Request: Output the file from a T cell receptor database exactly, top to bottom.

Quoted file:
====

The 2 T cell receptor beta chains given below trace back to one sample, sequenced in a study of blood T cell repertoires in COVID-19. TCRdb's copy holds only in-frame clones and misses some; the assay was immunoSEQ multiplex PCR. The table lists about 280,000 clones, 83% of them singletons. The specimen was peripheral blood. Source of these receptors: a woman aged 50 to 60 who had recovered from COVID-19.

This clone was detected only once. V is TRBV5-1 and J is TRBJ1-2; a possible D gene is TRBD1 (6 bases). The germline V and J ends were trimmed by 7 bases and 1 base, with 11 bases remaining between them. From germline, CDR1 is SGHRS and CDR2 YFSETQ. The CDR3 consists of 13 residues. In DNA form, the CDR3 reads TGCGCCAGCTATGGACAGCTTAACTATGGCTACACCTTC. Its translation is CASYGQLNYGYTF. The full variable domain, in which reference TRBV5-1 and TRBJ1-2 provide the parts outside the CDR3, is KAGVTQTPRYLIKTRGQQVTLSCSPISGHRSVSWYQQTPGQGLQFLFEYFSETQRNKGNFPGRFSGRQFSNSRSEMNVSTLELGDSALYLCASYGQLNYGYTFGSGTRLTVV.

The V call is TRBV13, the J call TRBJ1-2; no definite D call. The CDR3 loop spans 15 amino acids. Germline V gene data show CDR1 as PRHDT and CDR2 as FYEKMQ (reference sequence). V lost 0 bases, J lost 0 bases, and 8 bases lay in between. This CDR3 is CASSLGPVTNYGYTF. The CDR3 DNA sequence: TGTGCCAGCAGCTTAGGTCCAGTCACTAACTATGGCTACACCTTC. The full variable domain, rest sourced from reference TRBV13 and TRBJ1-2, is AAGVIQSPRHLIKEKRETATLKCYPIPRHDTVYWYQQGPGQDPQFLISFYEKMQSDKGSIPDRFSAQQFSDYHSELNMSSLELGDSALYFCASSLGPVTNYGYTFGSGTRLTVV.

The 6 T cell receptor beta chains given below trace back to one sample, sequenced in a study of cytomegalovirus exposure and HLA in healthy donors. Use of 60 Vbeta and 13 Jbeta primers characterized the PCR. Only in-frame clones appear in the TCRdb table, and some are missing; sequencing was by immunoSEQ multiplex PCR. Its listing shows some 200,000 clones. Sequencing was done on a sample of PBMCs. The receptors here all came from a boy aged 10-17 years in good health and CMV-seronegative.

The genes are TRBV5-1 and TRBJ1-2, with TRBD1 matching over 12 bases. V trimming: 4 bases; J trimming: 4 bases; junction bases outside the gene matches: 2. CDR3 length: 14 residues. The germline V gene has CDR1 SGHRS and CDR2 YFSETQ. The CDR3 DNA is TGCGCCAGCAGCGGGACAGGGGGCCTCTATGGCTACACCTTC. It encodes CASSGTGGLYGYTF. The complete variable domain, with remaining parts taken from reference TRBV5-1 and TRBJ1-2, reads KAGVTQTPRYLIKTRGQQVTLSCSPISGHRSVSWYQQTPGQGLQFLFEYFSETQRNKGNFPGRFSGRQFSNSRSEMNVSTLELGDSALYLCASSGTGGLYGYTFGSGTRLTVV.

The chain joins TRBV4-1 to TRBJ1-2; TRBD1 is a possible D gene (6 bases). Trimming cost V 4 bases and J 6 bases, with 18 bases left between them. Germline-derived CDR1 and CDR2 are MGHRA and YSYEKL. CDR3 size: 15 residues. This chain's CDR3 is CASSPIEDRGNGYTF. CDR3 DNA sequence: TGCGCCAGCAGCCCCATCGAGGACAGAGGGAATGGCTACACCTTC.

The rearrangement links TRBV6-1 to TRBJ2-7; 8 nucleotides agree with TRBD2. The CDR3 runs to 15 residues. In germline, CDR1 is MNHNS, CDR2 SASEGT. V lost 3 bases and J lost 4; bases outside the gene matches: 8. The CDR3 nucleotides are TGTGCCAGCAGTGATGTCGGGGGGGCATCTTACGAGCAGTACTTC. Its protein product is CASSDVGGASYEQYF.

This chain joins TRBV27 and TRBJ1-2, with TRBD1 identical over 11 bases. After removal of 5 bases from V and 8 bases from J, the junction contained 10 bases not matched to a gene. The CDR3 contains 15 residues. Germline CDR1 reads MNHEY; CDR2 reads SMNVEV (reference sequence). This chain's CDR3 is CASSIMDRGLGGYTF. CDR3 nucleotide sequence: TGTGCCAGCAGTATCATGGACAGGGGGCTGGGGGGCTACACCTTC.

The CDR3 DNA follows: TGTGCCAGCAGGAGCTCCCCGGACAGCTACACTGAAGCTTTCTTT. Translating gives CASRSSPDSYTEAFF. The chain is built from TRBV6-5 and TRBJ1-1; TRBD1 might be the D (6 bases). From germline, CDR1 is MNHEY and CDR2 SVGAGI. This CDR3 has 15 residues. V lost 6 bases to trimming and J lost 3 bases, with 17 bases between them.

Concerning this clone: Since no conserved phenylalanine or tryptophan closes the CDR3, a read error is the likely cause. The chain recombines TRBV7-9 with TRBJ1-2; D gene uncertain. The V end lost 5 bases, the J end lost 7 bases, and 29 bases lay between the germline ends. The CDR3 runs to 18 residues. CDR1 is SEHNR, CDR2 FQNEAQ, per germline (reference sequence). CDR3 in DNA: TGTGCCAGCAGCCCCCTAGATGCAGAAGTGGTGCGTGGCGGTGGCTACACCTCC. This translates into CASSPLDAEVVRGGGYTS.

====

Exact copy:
The 2 T cell receptor beta chains given below trace back to one sample, sequenced in a study of blood T cell repertoires in COVID-19. TCRdb's copy holds only in-frame clones and misses some; the assay was immunoSEQ multiplex PCR. The table lists about 280,000 clones, 83% of them singletons. The specimen was peripheral blood. Source of these receptors: a woman aged 50 to 60 who had recovered from COVID-19.

This clone was detected only once. V is TRBV5-1 and J is TRBJ1-2; a possible D gene is TRBD1 (6 bases). The germline V and J ends were trimmed by 7 bases and 1 base, with 11 bases remaining between them. From germline, CDR1 is SGHRS and CDR2 YFSETQ. The CDR3 consists of 13 residues. In DNA form, the CDR3 reads TGCGCCAGCTATGGACAGCTTAACTATGGCTACACCTTC. Its translation is CASYGQLNYGYTF. The full variable domain, in which reference TRBV5-1 and TRBJ1-2 provide the parts outside the CDR3, is KAGVTQTPRYLIKTRGQQVTLSCSPISGHRSVSWYQQTPGQGLQFLFEYFSETQRNKGNFPGRFSGRQFSNSRSEMNVSTLELGDSALYLCASYGQLNYGYTFGSGTRLTVV.

The V call is TRBV13, the J call TRBJ1-2; no definite D call. The CDR3 loop spans 15 amino acids. Germline V gene data show CDR1 as PRHDT and CDR2 as FYEKMQ (reference sequence). V lost 0 bases, J lost 0 bases, and 8 bases lay in between. This CDR3 is CASSLGPVTNYGYTF. The CDR3 DNA sequence: TGTGCCAGCAGCTTAGGTCCAGTCACTAACTATGGCTACACCTTC. The full variable domain, rest sourced from reference TRBV13 and TRBJ1-2, is AAGVIQSPRHLIKEKRETATLKCYPIPRHDTVYWYQQGPGQDPQFLISFYEKMQSDKGSIPDRFSAQQFSDYHSELNMSSLELGDSALYFCASSLGPVTNYGYTFGSGTRLTVV.

The 6 T cell receptor beta chains given below trace back to one sample, sequenced in a study of cytomegalovirus exposure and HLA in healthy donors. Use of 60 Vbeta and 13 Jbeta primers characterized the PCR. Only in-frame clones appear in the TCRdb table, and some are missing; sequencing was by immunoSEQ multiplex PCR. Its listing shows some 200,000 clones. Sequencing was done on a sample of PBMCs. The receptors here all came from a boy aged 10-17 years in good health and CMV-seronegative.

The genes are TRBV5-1 and TRBJ1-2, with TRBD1 matching over 12 bases. V trimming: 4 bases; J trimming: 4 bases; junction bases outside the gene matches: 2. CDR3 length: 14 residues. The germline V gene has CDR1 SGHRS and CDR2 YFSETQ. The CDR3 DNA is TGCGCCAGCAGCGGGACAGGGGGCCTCTATGGCTACACCTTC. It encodes CASSGTGGLYGYTF. The complete variable domain, with remaining parts taken from reference TRBV5-1 and TRBJ1-2, reads KAGVTQTPRYLIKTRGQQVTLSCSPISGHRSVSWYQQTPGQGLQFLFEYFSETQRNKGNFPGRFSGRQFSNSRSEMNVSTLELGDSALYLCASSGTGGLYGYTFGSGTRLTVV.

The chain joins TRBV4-1 to TRBJ1-2; TRBD1 is a possible D gene (6 bases). Trimming cost V 4 bases and J 6 bases, with 18 bases left between them. Germline-derived CDR1 and CDR2 are MGHRA and YSYEKL. CDR3 size: 15 residues. This chain's CDR3 is CASSPIEDRGNGYTF. CDR3 DNA sequence: TGCGCCAGCAGCCCCATCGAGGACAGAGGGAATGGCTACACCTTC.

The rearrangement links TRBV6-1 to TRBJ2-7; 8 nucleotides agree with TRBD2. The CDR3 runs to 15 residues. In germline, CDR1 is MNHNS, CDR2 SASEGT. V lost 3 bases and J lost 4; bases outside the gene matches: 8. The CDR3 nucleotides are TGTGCCAGCAGTGATGTCGGGGGGGCATCTTACGAGCAGTACTTC. Its protein product is CASSDVGGASYEQYF.

This chain joins TRBV27 and TRBJ1-2, with TRBD1 identical over 11 bases. After removal of 5 bases from V and 8 bases from J, the junction contained 10 bases not matched to a gene. The CDR3 contains 15 residues. Germline CDR1 reads MNHEY; CDR2 reads SMNVEV (reference sequence). This chain's CDR3 is CASSIMDRGLGGYTF. CDR3 nucleotide sequence: TGTGCCAGCAGTATCATGGACAGGGGGCTGGGGGGCTACACCTTC.

The CDR3 DNA follows: TGTGCCAGCAGGAGCTCCCCGGACAGCTACACTGAAGCTTTCTTT. Translating gives CASRSSPDSYTEAFF. The chain is built from TRBV6-5 and TRBJ1-1; TRBD1 might be the D (6 bases). From germline, CDR1 is MNHEY and CDR2 SVGAGI. This CDR3 has 15 residues. V lost 6 bases to trimming and J lost 3 bases, with 17 bases between them.

Concerning this clone: Since no conserved phenylalanine or tryptophan closes the CDR3, a read error is the likely cause. The chain recombines TRBV7-9 with TRBJ1-2; D gene uncertain. The V end lost 5 bases, the J end lost 7 bases, and 29 bases lay between the germline ends. The CDR3 runs to 18 residues. CDR1 is SEHNR, CDR2 FQNEAQ, per germline (reference sequence). CDR3 in DNA: TGTGCCAGCAGCCCCCTAGATGCAGAAGTGGTGCGTGGCGGTGGCTACACCTCC. This translates into CASSPLDAEVVRGGGYTS.